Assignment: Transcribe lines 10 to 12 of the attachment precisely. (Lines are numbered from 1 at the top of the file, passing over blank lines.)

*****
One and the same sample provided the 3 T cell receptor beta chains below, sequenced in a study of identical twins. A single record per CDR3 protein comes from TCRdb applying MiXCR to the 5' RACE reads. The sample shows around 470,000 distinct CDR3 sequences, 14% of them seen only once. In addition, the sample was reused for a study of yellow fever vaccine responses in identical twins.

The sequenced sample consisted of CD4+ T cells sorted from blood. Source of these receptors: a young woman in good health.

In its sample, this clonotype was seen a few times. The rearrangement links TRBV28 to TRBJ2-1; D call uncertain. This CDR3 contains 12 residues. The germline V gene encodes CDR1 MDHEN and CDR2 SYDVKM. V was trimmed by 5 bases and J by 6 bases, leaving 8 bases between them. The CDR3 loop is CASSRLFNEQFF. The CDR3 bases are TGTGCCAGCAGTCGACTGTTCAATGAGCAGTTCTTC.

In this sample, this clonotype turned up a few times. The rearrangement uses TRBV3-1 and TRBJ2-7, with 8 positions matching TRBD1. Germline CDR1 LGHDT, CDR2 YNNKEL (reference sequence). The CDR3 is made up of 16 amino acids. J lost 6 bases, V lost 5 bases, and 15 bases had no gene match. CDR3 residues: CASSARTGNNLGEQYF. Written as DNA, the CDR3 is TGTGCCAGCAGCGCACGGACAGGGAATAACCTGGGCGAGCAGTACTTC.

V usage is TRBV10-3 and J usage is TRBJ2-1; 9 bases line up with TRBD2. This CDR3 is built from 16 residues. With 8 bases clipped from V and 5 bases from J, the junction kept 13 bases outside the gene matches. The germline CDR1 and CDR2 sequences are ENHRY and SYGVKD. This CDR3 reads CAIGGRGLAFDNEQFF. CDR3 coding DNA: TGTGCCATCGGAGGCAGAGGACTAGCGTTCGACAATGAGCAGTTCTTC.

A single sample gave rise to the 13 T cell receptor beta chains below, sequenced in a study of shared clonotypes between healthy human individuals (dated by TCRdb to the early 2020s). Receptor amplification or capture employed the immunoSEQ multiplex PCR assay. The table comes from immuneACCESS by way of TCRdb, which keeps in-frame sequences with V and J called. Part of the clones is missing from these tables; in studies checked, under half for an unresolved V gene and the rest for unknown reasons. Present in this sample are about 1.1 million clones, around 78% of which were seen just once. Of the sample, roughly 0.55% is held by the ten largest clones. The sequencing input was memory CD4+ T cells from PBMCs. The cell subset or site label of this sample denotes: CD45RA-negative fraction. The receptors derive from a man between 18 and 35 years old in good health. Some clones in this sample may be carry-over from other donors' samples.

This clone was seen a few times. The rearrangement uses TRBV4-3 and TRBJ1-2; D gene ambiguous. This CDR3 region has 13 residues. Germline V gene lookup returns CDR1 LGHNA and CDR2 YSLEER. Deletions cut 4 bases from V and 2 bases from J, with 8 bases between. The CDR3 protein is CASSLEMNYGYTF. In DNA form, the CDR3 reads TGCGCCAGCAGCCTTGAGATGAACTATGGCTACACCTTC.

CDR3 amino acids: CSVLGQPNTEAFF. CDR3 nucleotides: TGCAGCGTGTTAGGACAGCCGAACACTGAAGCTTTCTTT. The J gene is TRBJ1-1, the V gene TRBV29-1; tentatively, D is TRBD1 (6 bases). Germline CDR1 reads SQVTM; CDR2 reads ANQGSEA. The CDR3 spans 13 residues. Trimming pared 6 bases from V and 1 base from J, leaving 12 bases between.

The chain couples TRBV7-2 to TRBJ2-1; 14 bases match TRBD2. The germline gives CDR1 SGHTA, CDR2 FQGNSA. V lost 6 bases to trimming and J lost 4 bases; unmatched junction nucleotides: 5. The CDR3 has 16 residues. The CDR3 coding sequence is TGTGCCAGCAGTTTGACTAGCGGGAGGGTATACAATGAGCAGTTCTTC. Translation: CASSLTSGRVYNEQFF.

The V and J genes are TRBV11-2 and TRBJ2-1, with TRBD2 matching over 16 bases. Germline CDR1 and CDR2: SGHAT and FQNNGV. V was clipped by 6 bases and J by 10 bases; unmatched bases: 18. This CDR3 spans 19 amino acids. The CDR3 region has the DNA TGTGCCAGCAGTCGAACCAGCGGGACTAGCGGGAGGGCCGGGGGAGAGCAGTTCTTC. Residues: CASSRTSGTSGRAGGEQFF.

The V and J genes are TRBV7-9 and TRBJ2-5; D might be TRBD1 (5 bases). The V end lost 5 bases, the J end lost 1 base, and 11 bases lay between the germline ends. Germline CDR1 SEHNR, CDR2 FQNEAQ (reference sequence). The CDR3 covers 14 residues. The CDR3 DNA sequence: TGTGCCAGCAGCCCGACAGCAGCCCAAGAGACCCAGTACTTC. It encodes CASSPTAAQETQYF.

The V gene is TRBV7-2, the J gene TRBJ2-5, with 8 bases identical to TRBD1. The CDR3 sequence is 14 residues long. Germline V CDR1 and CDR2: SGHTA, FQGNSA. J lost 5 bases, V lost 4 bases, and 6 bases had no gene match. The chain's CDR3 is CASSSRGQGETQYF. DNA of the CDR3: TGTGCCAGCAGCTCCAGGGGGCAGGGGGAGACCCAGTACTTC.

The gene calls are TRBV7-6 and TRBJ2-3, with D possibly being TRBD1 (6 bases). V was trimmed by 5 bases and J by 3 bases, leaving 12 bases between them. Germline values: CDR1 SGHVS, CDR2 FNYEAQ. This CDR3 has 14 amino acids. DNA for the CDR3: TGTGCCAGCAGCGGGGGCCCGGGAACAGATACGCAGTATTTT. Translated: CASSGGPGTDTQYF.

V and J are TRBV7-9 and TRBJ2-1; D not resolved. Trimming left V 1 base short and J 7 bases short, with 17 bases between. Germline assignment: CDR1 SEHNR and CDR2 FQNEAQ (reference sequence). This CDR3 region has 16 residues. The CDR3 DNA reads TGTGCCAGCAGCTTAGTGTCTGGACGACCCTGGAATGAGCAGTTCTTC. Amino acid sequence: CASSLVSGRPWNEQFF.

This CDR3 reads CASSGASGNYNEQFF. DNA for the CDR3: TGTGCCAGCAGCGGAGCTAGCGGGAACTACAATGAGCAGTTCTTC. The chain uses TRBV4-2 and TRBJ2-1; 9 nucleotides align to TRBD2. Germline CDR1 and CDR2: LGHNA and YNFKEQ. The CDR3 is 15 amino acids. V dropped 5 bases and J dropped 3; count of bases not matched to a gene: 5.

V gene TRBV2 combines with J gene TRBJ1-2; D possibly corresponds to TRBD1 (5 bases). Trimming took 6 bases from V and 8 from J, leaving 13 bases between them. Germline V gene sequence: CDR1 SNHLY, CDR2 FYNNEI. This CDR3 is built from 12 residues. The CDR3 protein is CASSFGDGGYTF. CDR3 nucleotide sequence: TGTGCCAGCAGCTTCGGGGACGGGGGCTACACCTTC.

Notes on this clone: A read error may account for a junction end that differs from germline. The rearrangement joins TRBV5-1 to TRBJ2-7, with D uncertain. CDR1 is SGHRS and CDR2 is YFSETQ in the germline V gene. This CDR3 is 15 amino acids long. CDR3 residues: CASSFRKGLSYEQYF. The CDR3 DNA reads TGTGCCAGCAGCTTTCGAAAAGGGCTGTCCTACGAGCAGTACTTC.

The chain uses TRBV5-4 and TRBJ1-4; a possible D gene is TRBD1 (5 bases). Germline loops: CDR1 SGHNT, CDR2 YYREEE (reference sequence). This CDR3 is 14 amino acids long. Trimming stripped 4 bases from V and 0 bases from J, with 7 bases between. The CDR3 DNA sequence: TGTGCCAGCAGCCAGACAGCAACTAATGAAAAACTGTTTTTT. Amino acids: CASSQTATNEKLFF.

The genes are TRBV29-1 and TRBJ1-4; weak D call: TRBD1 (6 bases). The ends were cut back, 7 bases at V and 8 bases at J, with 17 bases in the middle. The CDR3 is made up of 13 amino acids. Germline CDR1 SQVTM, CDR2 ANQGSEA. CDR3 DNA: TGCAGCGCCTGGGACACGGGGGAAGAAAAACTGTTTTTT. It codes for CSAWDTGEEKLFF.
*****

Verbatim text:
The V and J genes are TRBV11-2 and TRBJ2-1, with TRBD2 matching over 16 bases. Germline CDR1 and CDR2: SGHAT and FQNNGV. V was clipped by 6 bases and J by 10 bases; unmatched bases: 18. This CDR3 spans 19 amino acids. The CDR3 region has the DNA TGTGCCAGCAGTCGAACCAGCGGGACTAGCGGGAGGGCCGGGGGAGAGCAGTTCTTC. Residues: CASSRTSGTSGRAGGEQFF.

The V and J genes are TRBV7-9 and TRBJ2-5; D might be TRBD1 (5 bases). The V end lost 5 bases, the J end lost 1 base, and 11 bases lay between the germline ends. Germline CDR1 SEHNR, CDR2 FQNEAQ (reference sequence). The CDR3 covers 14 residues. The CDR3 DNA sequence: TGTGCCAGCAGCCCGACAGCAGCCCAAGAGACCCAGTACTTC. It encodes CASSPTAAQETQYF.

The V gene is TRBV7-2, the J gene TRBJ2-5, with 8 bases identical to TRBD1. The CDR3 sequence is 14 residues long. Germline V CDR1 and CDR2: SGHTA, FQGNSA. J lost 5 bases, V lost 4 bases, and 6 bases had no gene match. The chain's CDR3 is CASSSRGQGETQYF. DNA of the CDR3: TGTGCCAGCAGCTCCAGGGGGCAGGGGGAGACCCAGTACTTC.